The Central Bank must speed up the issuing of e-money licenses to digital banks to avoid any negative impact on the sector, according to Fine Gael Senator Maria Byrne.
Senator Byrne, Fine Gael Seanad spokesperson on Finance, said: “The Programme for Government committed to encouraging competition in our banking sector and to developing the Fintech sector as a source of employment and competition.
“Ireland is a globally-recognised centre for specialist international financial services, with many companies using emerging technologies establishing themselves here in recent years.
“Around one in five adults use FinTech companies for banking/payments at least occasionally. Technology is changing the way banking services are provided to customers.
“Many of the world’s leading companies have a significant presence in Ireland, with activity spread right across the sector including Online Payments; Processing, Digital Banking, Cross Border Payments, Payment Gateways, Insurtech, Regtech and Blockchain.
“It is estimated that the Fintech industry employs around 7,000 people here, with around 52,800 people employed in the international financial services sector at the end of 2021.
“However, concerns have been raised about the amount of time it is taking the Central Bank to grant authorisation to fintech firms operating here through the issuing of an e-money licence.
“It has been reported that some Fintech firms have opted not to accept an e-money licence from the Irish regulator, while another firm has withdrawn its application.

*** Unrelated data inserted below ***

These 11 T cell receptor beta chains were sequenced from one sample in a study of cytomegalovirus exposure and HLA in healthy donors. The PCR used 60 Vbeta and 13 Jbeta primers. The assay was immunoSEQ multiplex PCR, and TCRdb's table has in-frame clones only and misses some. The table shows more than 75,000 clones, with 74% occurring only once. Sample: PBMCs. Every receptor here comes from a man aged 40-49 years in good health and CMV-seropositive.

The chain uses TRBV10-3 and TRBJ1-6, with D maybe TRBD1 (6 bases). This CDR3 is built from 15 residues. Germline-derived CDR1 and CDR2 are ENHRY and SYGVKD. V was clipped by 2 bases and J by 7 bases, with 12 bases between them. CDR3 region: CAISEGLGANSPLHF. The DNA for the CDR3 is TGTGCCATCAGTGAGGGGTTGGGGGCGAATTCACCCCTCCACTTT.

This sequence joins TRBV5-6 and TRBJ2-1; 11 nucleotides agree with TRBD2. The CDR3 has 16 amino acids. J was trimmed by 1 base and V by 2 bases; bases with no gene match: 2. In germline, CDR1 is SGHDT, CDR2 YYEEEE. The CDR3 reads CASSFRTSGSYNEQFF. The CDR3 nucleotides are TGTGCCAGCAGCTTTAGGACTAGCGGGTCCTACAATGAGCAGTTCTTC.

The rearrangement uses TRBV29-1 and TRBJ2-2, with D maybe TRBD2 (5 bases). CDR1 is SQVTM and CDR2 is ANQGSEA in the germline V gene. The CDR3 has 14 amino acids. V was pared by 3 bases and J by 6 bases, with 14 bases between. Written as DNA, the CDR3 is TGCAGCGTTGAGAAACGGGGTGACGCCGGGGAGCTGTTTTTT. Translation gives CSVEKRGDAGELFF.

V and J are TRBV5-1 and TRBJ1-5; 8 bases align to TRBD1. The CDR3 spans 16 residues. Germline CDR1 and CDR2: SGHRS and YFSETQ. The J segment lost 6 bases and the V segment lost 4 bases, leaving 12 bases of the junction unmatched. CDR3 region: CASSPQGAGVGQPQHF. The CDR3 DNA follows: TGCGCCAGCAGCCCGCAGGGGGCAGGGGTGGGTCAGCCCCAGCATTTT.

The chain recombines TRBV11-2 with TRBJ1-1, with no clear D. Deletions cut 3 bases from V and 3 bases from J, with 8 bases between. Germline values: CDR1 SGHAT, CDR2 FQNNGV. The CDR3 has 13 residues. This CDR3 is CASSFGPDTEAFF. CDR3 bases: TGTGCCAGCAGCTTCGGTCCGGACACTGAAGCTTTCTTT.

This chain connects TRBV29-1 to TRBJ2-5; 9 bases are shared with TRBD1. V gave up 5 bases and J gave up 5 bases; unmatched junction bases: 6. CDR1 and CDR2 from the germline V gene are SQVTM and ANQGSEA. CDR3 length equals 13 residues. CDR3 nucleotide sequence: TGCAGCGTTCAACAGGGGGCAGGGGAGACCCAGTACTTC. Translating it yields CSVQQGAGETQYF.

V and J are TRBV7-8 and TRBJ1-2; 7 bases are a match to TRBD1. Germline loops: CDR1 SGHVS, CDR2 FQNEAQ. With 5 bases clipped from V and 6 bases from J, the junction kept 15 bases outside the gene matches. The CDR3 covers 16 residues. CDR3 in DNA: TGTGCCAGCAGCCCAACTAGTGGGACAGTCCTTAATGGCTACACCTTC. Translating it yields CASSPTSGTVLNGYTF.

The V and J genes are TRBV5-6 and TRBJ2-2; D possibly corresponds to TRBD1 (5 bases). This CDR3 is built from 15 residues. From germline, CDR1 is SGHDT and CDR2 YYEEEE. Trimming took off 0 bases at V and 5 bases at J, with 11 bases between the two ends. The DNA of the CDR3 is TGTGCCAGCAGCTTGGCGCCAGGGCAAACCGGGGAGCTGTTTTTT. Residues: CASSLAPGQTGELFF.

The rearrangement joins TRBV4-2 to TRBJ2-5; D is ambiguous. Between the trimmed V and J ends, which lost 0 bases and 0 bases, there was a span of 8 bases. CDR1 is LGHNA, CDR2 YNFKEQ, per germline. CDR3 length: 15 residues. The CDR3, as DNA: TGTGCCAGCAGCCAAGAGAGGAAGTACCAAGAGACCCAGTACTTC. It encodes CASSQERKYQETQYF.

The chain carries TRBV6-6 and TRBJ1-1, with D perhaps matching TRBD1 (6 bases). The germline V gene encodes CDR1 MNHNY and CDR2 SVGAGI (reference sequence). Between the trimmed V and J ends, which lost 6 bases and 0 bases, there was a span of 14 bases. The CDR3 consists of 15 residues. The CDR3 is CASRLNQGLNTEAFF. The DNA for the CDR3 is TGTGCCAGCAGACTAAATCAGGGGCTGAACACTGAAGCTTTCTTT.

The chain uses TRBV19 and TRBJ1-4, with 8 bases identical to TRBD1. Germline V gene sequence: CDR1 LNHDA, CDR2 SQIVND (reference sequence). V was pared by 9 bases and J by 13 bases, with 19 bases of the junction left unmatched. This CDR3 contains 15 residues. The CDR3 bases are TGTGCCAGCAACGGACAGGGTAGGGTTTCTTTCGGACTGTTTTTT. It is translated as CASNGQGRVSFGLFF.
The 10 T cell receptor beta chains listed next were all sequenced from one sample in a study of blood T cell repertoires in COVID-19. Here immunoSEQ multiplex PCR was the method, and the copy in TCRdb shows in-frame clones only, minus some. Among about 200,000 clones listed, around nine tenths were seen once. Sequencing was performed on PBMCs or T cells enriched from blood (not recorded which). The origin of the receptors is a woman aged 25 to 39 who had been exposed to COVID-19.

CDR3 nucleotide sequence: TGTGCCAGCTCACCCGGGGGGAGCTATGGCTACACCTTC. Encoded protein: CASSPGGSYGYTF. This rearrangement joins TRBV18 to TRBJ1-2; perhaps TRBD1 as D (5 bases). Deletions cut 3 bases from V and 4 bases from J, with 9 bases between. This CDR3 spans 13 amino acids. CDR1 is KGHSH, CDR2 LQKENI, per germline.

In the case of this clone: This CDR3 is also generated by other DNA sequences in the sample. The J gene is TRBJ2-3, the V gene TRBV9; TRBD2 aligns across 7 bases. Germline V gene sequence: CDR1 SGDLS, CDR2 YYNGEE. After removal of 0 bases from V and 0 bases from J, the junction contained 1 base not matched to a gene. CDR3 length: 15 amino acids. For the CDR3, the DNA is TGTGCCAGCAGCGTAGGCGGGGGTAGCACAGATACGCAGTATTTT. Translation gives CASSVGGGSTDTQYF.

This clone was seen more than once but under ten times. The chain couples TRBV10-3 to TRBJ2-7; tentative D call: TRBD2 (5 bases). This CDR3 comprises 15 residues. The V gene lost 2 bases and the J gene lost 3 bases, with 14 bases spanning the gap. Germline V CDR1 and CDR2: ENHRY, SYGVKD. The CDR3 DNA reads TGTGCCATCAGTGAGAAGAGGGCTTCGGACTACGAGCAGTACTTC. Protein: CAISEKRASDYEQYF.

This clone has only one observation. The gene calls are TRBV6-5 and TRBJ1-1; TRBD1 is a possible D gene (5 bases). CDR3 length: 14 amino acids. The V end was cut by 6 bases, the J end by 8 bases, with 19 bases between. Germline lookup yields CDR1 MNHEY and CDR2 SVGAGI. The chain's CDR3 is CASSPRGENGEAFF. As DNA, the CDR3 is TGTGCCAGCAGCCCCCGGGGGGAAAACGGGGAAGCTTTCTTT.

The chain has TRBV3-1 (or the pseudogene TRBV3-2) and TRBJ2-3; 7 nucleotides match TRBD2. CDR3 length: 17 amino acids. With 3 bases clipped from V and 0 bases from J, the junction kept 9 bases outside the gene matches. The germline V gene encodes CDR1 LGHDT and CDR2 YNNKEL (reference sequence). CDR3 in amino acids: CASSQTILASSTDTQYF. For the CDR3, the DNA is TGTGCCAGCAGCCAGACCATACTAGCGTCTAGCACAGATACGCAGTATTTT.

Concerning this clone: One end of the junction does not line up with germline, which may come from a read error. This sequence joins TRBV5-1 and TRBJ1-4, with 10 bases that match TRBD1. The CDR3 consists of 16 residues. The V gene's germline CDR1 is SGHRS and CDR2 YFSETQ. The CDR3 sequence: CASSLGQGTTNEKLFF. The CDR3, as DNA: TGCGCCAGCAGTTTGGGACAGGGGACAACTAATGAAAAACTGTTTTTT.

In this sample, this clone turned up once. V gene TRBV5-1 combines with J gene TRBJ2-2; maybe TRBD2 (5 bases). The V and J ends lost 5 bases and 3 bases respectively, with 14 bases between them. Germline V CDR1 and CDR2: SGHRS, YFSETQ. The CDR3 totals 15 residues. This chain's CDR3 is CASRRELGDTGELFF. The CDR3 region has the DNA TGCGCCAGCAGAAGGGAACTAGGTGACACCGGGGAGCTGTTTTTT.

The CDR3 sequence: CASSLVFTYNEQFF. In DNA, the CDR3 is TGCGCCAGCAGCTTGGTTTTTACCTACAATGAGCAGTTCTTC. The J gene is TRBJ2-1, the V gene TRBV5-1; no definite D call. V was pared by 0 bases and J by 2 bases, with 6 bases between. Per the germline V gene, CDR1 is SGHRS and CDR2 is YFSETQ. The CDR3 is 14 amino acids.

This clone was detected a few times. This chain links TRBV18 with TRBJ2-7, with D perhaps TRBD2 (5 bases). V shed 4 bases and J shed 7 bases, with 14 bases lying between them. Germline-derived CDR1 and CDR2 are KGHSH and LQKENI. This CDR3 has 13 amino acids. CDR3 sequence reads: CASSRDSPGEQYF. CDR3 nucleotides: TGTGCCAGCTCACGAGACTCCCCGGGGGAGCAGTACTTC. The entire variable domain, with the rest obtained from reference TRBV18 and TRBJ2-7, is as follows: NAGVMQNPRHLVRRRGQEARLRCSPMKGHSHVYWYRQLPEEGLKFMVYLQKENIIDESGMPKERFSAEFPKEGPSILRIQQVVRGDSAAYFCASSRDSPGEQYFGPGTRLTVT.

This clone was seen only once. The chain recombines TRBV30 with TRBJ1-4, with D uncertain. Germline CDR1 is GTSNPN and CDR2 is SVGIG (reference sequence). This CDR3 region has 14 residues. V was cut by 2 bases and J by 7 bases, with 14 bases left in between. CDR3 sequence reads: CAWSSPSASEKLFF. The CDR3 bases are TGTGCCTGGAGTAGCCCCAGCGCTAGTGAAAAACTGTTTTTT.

“Commentators have suggested that the amount of time it is taking authorisations to be processed in a fair and timely manner is worrying applicants and others coming forward. We don’t want a situation where a company opts to locate elsewhere if the regulatory process takes longer than expected, which could cost jobs here.
“Fintech was identified as a priority in the Ireland for Finance Action Plan 2022 , which was published earlier this year. A mid-term review of the strategy is currently being undertaken by the Department of Finance.
“I would hope the issue of authorisations could be examined as part of this process and that as well as engaging with the Department, the Central Bank would look to review its procedures so as to avoid unnecessary delays being experienced by companies.
“In the meantime, the Central Bank should also consider providing guidance to applicants to ensure they have all the material required included in their initial submissions, as opposed to providing additional material which could slow up the process further down the line.”